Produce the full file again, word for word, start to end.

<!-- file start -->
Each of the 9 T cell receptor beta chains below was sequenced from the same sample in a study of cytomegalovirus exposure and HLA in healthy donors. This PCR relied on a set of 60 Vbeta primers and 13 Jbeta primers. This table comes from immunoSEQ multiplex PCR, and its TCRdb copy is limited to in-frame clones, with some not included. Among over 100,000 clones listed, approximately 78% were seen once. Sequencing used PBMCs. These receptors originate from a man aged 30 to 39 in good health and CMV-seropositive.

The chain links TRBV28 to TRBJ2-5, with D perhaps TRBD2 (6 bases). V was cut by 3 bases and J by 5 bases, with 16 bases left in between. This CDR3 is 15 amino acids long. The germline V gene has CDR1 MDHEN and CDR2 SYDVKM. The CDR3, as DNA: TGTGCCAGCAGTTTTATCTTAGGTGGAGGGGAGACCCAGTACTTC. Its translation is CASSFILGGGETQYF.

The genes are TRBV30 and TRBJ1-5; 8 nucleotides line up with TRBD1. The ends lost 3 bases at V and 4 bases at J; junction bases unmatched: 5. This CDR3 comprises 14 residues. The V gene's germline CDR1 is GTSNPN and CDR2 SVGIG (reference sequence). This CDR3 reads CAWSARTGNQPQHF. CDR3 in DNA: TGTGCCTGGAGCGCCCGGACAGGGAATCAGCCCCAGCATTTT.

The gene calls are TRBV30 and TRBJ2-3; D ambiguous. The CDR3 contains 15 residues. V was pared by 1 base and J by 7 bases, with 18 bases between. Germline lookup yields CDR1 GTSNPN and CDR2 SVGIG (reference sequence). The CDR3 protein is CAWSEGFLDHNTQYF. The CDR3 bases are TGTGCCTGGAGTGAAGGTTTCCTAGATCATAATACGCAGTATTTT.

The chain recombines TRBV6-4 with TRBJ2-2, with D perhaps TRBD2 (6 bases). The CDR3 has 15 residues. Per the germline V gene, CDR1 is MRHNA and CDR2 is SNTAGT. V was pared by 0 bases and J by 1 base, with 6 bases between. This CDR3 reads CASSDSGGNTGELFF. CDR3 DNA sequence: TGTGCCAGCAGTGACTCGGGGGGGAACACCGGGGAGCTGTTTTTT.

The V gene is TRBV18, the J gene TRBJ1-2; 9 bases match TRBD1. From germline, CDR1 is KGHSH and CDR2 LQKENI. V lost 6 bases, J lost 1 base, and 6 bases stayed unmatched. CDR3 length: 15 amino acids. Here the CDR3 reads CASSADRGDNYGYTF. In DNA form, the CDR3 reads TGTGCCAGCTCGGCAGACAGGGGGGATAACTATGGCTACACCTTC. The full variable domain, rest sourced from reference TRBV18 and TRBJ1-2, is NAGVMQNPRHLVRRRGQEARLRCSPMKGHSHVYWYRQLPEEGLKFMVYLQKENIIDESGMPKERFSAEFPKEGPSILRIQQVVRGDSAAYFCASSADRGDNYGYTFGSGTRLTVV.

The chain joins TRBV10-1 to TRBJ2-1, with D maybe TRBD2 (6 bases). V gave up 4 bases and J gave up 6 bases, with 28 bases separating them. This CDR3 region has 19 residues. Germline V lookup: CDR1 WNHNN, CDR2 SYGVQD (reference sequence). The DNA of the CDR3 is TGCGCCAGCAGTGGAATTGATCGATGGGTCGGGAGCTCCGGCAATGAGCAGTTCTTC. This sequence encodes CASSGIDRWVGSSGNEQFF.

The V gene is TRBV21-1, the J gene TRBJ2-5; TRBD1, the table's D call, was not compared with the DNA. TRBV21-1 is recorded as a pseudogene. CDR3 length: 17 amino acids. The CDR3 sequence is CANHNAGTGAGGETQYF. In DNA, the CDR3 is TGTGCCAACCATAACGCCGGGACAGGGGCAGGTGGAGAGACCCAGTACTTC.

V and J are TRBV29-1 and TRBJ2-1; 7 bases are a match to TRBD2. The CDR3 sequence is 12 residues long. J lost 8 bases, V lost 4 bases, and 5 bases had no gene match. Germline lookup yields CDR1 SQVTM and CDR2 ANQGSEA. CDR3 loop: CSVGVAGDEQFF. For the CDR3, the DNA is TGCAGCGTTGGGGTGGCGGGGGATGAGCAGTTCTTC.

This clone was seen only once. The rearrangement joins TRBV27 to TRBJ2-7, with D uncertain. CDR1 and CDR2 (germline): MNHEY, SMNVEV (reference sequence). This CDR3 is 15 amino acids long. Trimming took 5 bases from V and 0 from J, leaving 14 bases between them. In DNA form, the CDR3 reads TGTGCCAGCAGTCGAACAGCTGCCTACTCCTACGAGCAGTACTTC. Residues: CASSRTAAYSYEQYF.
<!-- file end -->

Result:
Each of the 9 T cell receptor beta chains below was sequenced from the same sample in a study of cytomegalovirus exposure and HLA in healthy donors. This PCR relied on a set of 60 Vbeta primers and 13 Jbeta primers. This table comes from immunoSEQ multiplex PCR, and its TCRdb copy is limited to in-frame clones, with some not included. Among over 100,000 clones listed, approximately 78% were seen once. Sequencing used PBMCs. These receptors originate from a man aged 30 to 39 in good health and CMV-seropositive.

The chain links TRBV28 to TRBJ2-5, with D perhaps TRBD2 (6 bases). V was cut by 3 bases and J by 5 bases, with 16 bases left in between. This CDR3 is 15 amino acids long. The germline V gene has CDR1 MDHEN and CDR2 SYDVKM. The CDR3, as DNA: TGTGCCAGCAGTTTTATCTTAGGTGGAGGGGAGACCCAGTACTTC. Its translation is CASSFILGGGETQYF.

The genes are TRBV30 and TRBJ1-5; 8 nucleotides line up with TRBD1. The ends lost 3 bases at V and 4 bases at J; junction bases unmatched: 5. This CDR3 comprises 14 residues. The V gene's germline CDR1 is GTSNPN and CDR2 SVGIG (reference sequence). This CDR3 reads CAWSARTGNQPQHF. CDR3 in DNA: TGTGCCTGGAGCGCCCGGACAGGGAATCAGCCCCAGCATTTT.

The gene calls are TRBV30 and TRBJ2-3; D ambiguous. The CDR3 contains 15 residues. V was pared by 1 base and J by 7 bases, with 18 bases between. Germline lookup yields CDR1 GTSNPN and CDR2 SVGIG (reference sequence). The CDR3 protein is CAWSEGFLDHNTQYF. The CDR3 bases are TGTGCCTGGAGTGAAGGTTTCCTAGATCATAATACGCAGTATTTT.

The chain recombines TRBV6-4 with TRBJ2-2, with D perhaps TRBD2 (6 bases). The CDR3 has 15 residues. Per the germline V gene, CDR1 is MRHNA and CDR2 is SNTAGT. V was pared by 0 bases and J by 1 base, with 6 bases between. This CDR3 reads CASSDSGGNTGELFF. CDR3 DNA sequence: TGTGCCAGCAGTGACTCGGGGGGGAACACCGGGGAGCTGTTTTTT.

The V gene is TRBV18, the J gene TRBJ1-2; 9 bases match TRBD1. From germline, CDR1 is KGHSH and CDR2 LQKENI. V lost 6 bases, J lost 1 base, and 6 bases stayed unmatched. CDR3 length: 15 amino acids. Here the CDR3 reads CASSADRGDNYGYTF. In DNA form, the CDR3 reads TGTGCCAGCTCGGCAGACAGGGGGGATAACTATGGCTACACCTTC. The full variable domain, rest sourced from reference TRBV18 and TRBJ1-2, is NAGVMQNPRHLVRRRGQEARLRCSPMKGHSHVYWYRQLPEEGLKFMVYLQKENIIDESGMPKERFSAEFPKEGPSILRIQQVVRGDSAAYFCASSADRGDNYGYTFGSGTRLTVV.

The chain joins TRBV10-1 to TRBJ2-1, with D maybe TRBD2 (6 bases). V gave up 4 bases and J gave up 6 bases, with 28 bases separating them. This CDR3 region has 19 residues. Germline V lookup: CDR1 WNHNN, CDR2 SYGVQD (reference sequence). The DNA of the CDR3 is TGCGCCAGCAGTGGAATTGATCGATGGGTCGGGAGCTCCGGCAATGAGCAGTTCTTC. This sequence encodes CASSGIDRWVGSSGNEQFF.

The V gene is TRBV21-1, the J gene TRBJ2-5; TRBD1, the table's D call, was not compared with the DNA. TRBV21-1 is recorded as a pseudogene. CDR3 length: 17 amino acids. The CDR3 sequence is CANHNAGTGAGGETQYF. In DNA, the CDR3 is TGTGCCAACCATAACGCCGGGACAGGGGCAGGTGGAGAGACCCAGTACTTC.

V and J are TRBV29-1 and TRBJ2-1; 7 bases are a match to TRBD2. The CDR3 sequence is 12 residues long. J lost 8 bases, V lost 4 bases, and 5 bases had no gene match. Germline lookup yields CDR1 SQVTM and CDR2 ANQGSEA. CDR3 loop: CSVGVAGDEQFF. For the CDR3, the DNA is TGCAGCGTTGGGGTGGCGGGGGATGAGCAGTTCTTC.

This clone was seen only once. The rearrangement joins TRBV27 to TRBJ2-7, with D uncertain. CDR1 and CDR2 (germline): MNHEY, SMNVEV (reference sequence). This CDR3 is 15 amino acids long. Trimming took 5 bases from V and 0 from J, leaving 14 bases between them. In DNA form, the CDR3 reads TGTGCCAGCAGTCGAACAGCTGCCTACTCCTACGAGCAGTACTTC. Residues: CASSRTAAYSYEQYF.